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People v. Armstrong

NEW YORK SUPREME COURT, APPELLATE DIVISION, FIRST DEPARTMENT


September 24, 2009

THE PEOPLE OF THE STATE OF NEW YORK, RESPONDENT,
v.
EDWARD ARMSTRONG, DEFENDANT-APPELLANT.

Judgment, Supreme Court, New York County (Bonnie G. Wittner, J.), rendered October 6, 2006, convicting defendant, upon his plea of guilty, of robbery in the second degree, and sentencing him, as a second violent felony offender, to a term of 7 years, unanimously affirmed.

Published by New York State Law Reporting Bureau pursuant to Judiciary Law § 431.

This opinion is uncorrected and subject to revision before publication in the Official Reports.

Tom, J.P., Sweeny, McGuire, DeGrasse, Freedman, JJ.

1593/03

In 1988, defendant pleaded guilty to first-degree burglary, and was adjudicated a second felony offender based on a 1985 New Jersey conviction. On appeal (167 AD2d 108 [1990], lv denied 77 NY2d 903 [1991]), this Court rejected defendant's claim that the New Jersey conviction was not the equivalent of a New York felony. In 2003, defendant pleaded guilty to second-degree robbery and, without objection, was adjudicated a second violent felony offender based on the 1988 burglary conviction. This Court (31 AD3d 291 [2006]) reversed on the ground that defendant was not advised of the postrelease supervision component of his sentence during the plea allocution.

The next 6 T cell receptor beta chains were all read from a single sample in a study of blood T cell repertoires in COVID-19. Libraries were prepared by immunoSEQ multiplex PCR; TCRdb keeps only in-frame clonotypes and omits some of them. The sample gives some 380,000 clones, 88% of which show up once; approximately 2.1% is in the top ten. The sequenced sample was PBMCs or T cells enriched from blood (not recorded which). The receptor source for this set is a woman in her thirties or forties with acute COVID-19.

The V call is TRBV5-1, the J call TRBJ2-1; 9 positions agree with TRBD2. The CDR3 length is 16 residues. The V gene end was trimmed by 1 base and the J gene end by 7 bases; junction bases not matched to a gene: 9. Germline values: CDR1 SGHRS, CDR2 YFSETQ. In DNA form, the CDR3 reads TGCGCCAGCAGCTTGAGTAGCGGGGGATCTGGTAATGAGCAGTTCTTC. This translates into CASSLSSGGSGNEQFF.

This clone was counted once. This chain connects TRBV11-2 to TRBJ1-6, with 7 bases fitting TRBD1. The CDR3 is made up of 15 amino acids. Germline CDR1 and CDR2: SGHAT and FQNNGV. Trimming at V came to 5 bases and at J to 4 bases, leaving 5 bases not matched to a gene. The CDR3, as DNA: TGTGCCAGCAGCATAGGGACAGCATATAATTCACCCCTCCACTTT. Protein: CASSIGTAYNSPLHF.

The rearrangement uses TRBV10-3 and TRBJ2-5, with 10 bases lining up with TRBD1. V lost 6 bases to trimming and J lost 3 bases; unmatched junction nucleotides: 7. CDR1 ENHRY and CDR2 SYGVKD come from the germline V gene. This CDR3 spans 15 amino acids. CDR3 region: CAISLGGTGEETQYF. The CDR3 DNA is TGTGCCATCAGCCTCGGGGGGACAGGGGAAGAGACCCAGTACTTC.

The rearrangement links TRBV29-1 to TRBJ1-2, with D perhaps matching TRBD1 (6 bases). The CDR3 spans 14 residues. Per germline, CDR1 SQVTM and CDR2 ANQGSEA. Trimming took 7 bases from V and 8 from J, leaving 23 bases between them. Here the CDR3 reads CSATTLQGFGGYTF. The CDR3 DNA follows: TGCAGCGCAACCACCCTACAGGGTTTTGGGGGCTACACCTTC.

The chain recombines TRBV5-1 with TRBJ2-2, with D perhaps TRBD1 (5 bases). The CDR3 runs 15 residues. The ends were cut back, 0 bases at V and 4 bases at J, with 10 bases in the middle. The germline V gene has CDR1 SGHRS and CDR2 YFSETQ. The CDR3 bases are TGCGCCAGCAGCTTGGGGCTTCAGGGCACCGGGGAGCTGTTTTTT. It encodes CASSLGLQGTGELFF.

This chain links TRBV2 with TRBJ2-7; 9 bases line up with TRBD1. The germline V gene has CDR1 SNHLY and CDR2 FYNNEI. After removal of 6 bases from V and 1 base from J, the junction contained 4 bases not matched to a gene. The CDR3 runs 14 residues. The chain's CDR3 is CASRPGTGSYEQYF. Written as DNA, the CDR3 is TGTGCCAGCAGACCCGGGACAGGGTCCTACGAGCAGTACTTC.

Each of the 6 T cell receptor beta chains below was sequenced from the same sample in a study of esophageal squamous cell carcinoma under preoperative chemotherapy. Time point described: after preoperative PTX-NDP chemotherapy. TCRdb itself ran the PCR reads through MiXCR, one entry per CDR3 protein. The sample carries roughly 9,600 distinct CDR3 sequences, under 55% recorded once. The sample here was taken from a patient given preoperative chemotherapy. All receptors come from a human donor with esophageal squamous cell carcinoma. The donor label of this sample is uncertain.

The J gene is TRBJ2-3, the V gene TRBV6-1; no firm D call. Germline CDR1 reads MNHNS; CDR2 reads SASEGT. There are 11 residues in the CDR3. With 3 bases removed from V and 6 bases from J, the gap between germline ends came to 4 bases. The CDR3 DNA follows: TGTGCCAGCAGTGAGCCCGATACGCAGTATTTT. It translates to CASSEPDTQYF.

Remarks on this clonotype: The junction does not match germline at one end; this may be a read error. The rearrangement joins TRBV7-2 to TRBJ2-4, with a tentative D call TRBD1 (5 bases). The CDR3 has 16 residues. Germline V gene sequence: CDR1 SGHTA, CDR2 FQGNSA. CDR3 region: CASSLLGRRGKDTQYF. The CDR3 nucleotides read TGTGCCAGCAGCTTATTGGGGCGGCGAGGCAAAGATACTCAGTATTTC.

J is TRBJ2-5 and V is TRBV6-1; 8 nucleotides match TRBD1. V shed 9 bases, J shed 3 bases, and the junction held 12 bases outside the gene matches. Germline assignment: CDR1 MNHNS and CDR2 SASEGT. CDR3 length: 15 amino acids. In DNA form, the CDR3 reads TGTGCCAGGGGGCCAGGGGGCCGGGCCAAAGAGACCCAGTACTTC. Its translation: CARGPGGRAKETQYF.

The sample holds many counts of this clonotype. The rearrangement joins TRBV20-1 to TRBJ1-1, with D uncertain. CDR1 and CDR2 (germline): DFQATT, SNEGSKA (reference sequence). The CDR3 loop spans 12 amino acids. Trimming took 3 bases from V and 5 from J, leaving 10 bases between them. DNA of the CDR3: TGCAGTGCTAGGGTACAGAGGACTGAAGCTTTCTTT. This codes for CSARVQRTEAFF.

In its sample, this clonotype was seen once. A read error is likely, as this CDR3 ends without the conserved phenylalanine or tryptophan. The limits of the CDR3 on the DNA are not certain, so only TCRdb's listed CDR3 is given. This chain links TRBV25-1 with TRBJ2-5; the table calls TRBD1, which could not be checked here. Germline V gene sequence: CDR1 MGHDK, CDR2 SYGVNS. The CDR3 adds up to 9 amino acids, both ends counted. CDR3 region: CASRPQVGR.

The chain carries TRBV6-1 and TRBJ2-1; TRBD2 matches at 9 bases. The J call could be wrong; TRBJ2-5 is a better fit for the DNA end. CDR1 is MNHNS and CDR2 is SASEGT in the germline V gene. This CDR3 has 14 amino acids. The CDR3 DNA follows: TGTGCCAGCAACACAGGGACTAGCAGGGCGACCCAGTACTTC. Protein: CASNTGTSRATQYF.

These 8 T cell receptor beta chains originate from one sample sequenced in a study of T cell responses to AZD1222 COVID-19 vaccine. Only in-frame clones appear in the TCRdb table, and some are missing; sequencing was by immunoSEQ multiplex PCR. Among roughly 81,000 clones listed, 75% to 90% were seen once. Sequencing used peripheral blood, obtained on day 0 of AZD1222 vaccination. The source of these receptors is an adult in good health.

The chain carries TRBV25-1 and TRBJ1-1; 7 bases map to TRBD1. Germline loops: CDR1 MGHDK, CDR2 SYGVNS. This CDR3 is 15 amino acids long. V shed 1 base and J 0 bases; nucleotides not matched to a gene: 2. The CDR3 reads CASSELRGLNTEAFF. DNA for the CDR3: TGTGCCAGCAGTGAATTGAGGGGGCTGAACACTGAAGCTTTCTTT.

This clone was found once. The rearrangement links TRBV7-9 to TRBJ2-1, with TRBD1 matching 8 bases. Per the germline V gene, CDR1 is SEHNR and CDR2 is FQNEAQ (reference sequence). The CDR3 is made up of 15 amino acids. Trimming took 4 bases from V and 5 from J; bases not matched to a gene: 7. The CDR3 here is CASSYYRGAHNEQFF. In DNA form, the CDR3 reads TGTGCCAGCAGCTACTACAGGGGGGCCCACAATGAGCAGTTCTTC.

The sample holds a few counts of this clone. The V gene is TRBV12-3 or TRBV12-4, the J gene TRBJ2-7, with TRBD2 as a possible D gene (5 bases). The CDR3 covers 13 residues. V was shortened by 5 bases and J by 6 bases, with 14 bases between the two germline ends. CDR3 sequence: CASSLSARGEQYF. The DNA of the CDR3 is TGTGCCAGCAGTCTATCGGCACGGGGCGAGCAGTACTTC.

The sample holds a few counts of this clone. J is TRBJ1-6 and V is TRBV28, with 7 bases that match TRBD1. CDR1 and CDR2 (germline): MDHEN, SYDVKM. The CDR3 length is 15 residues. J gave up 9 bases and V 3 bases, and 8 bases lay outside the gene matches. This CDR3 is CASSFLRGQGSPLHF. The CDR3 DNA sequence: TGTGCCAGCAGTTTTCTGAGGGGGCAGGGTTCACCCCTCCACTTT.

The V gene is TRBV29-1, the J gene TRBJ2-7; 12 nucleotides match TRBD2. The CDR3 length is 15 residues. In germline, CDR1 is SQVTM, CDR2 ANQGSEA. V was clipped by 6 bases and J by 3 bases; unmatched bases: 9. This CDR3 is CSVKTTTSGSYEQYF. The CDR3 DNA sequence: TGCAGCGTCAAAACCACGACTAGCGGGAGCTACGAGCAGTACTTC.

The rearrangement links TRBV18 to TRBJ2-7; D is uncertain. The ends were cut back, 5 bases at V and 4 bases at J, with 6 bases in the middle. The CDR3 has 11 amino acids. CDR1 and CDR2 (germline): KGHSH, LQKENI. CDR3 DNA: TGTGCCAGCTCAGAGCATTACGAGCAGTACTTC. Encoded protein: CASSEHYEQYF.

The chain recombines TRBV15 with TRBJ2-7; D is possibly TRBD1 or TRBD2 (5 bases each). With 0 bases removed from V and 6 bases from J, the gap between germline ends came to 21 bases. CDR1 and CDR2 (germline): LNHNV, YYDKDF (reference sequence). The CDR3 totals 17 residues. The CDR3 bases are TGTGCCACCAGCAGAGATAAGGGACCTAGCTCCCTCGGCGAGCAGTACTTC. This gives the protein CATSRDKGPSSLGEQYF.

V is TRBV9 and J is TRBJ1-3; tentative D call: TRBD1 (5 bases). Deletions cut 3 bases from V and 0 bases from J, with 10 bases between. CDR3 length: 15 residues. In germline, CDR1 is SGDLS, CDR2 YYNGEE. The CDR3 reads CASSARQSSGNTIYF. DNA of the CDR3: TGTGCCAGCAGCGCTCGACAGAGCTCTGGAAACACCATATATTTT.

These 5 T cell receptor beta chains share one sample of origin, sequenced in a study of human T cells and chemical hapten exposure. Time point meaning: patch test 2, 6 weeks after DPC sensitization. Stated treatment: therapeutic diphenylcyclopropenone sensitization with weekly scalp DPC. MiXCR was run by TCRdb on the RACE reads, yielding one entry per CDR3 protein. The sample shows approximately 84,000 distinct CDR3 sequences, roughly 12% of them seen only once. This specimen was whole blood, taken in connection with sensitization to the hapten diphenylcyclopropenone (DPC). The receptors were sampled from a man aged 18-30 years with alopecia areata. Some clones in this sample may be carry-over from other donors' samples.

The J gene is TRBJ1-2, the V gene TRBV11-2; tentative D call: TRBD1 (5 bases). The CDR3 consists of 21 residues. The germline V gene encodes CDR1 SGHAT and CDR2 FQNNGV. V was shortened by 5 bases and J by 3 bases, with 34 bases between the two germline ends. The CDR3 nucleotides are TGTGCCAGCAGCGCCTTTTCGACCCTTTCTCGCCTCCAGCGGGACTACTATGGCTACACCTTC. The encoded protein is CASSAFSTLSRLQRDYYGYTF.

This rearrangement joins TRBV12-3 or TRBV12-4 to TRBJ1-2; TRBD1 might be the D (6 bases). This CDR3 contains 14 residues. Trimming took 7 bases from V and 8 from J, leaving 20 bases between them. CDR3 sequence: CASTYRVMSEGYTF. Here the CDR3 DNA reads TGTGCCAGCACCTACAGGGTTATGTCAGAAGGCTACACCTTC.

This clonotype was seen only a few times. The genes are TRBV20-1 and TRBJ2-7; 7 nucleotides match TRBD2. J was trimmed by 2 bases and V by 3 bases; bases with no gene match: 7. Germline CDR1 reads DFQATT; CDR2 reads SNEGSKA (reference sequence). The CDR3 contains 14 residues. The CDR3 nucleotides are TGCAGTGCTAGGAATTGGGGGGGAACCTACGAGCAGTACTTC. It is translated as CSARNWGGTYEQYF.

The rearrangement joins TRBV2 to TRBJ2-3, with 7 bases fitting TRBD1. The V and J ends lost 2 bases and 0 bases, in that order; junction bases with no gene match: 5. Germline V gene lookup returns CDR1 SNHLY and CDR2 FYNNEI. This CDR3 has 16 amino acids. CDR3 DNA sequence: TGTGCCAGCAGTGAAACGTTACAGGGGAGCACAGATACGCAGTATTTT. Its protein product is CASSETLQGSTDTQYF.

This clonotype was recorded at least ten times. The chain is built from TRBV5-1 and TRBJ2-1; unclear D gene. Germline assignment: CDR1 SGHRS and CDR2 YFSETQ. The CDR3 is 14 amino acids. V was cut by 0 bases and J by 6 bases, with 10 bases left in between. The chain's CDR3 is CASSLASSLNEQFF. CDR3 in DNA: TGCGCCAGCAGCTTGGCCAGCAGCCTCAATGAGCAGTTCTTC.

On remand, defendant again pleaded guilty to second-degree robbery, and was again adjudicated a second violent felony offender, this time over counsel's objection. Counsel argued that the 1988 second felony offender adjudication was defective in that the 1985 New Jersey conviction would have been the equivalent of a misdemeanor conviction in New York. However, counsel did not argue that such a defect would have rendered the 1988 New York conviction unconstitutionally obtained within the meaning of CPL 400.15(7)(b).

On this appeal, defendant asserts, for the first time, that the 1988 conviction was the product of ineffective assistance in that counsel failed to ascertain defendant's "true" predicate status, and he claims he was entitled to a hearing on the constitutionality of the 1988 conviction. Aside from being both unpreserved (see People v Samms, 95 NY2d 52, 56-58 [2000]) and procedurally barred (see CPL 400.15[8]; People v Young, 255 AD2d 907, 908 [1998], affd 94 NY2d 171 [1999] [initial predicate felony adjudication binding on reconviction following reversal]), this claim is entirely without merit, because its underpinning is defendant's suggestion that the 1985 New Jersey conviction did not qualify as a predicate felony conviction. This court expressly resolved that issue against defendant in the 1990 appeal.

We have considered and rejected defendant's remaining claim.

THIS CONSTITUTES THE DECISION AND ORDER OF THE SUPREME COURT, APPELLATE DIVISION, FIRST DEPARTMENT.

20090924

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